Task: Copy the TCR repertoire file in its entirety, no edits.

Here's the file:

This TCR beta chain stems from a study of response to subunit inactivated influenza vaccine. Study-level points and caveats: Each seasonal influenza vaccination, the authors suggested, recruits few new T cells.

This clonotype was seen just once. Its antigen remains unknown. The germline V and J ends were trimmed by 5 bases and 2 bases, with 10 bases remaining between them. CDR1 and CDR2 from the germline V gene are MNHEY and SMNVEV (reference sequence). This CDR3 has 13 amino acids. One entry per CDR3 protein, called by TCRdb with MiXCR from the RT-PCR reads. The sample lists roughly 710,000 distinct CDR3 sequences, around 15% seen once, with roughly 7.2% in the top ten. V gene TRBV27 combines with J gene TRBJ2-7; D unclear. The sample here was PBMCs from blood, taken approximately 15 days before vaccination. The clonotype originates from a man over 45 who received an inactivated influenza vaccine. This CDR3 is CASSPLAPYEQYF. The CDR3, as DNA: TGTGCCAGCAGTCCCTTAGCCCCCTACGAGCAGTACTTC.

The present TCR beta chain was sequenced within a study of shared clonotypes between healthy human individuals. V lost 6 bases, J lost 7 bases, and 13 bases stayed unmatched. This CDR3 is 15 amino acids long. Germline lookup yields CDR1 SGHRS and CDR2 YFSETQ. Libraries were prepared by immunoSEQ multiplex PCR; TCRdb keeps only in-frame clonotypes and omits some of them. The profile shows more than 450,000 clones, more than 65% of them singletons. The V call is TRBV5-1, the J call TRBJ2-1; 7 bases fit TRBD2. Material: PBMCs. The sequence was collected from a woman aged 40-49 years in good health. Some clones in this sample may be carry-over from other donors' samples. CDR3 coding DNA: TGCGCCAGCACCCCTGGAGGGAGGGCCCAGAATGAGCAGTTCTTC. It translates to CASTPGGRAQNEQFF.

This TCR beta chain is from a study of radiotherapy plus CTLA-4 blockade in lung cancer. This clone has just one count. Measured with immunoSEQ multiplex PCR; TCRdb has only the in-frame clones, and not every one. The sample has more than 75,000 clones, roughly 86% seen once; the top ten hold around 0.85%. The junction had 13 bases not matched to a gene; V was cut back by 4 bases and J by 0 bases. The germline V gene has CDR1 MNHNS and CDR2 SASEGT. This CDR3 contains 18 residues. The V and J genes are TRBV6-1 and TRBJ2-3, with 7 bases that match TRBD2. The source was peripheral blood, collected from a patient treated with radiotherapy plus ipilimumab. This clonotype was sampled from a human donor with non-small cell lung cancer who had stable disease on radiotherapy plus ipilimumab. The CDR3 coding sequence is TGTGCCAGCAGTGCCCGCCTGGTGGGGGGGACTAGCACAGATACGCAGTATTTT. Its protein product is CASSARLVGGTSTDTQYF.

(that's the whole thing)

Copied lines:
This TCR beta chain stems from a study of response to subunit inactivated influenza vaccine. Study-level points and caveats: Each seasonal influenza vaccination, the authors suggested, recruits few new T cells.

This clonotype was seen just once. Its antigen remains unknown. The germline V and J ends were trimmed by 5 bases and 2 bases, with 10 bases remaining between them. CDR1 and CDR2 from the germline V gene are MNHEY and SMNVEV (reference sequence). This CDR3 has 13 amino acids. One entry per CDR3 protein, called by TCRdb with MiXCR from the RT-PCR reads. The sample lists roughly 710,000 distinct CDR3 sequences, around 15% seen once, with roughly 7.2% in the top ten. V gene TRBV27 combines with J gene TRBJ2-7; D unclear. The sample here was PBMCs from blood, taken approximately 15 days before vaccination. The clonotype originates from a man over 45 who received an inactivated influenza vaccine. This CDR3 is CASSPLAPYEQYF. The CDR3, as DNA: TGTGCCAGCAGTCCCTTAGCCCCCTACGAGCAGTACTTC.

The present TCR beta chain was sequenced within a study of shared clonotypes between healthy human individuals. V lost 6 bases, J lost 7 bases, and 13 bases stayed unmatched. This CDR3 is 15 amino acids long. Germline lookup yields CDR1 SGHRS and CDR2 YFSETQ. Libraries were prepared by immunoSEQ multiplex PCR; TCRdb keeps only in-frame clonotypes and omits some of them. The profile shows more than 450,000 clones, more than 65% of them singletons. The V call is TRBV5-1, the J call TRBJ2-1; 7 bases fit TRBD2. Material: PBMCs. The sequence was collected from a woman aged 40-49 years in good health. Some clones in this sample may be carry-over from other donors' samples. CDR3 coding DNA: TGCGCCAGCACCCCTGGAGGGAGGGCCCAGAATGAGCAGTTCTTC. It translates to CASTPGGRAQNEQFF.

This TCR beta chain is from a study of radiotherapy plus CTLA-4 blockade in lung cancer. This clone has just one count. Measured with immunoSEQ multiplex PCR; TCRdb has only the in-frame clones, and not every one. The sample has more than 75,000 clones, roughly 86% seen once; the top ten hold around 0.85%. The junction had 13 bases not matched to a gene; V was cut back by 4 bases and J by 0 bases. The germline V gene has CDR1 MNHNS and CDR2 SASEGT. This CDR3 contains 18 residues. The V and J genes are TRBV6-1 and TRBJ2-3, with 7 bases that match TRBD2. The source was peripheral blood, collected from a patient treated with radiotherapy plus ipilimumab. This clonotype was sampled from a human donor with non-small cell lung cancer who had stable disease on radiotherapy plus ipilimumab. The CDR3 coding sequence is TGTGCCAGCAGTGCCCGCCTGGTGGGGGGGACTAGCACAGATACGCAGTATTTT. Its protein product is CASSARLVGGTSTDTQYF.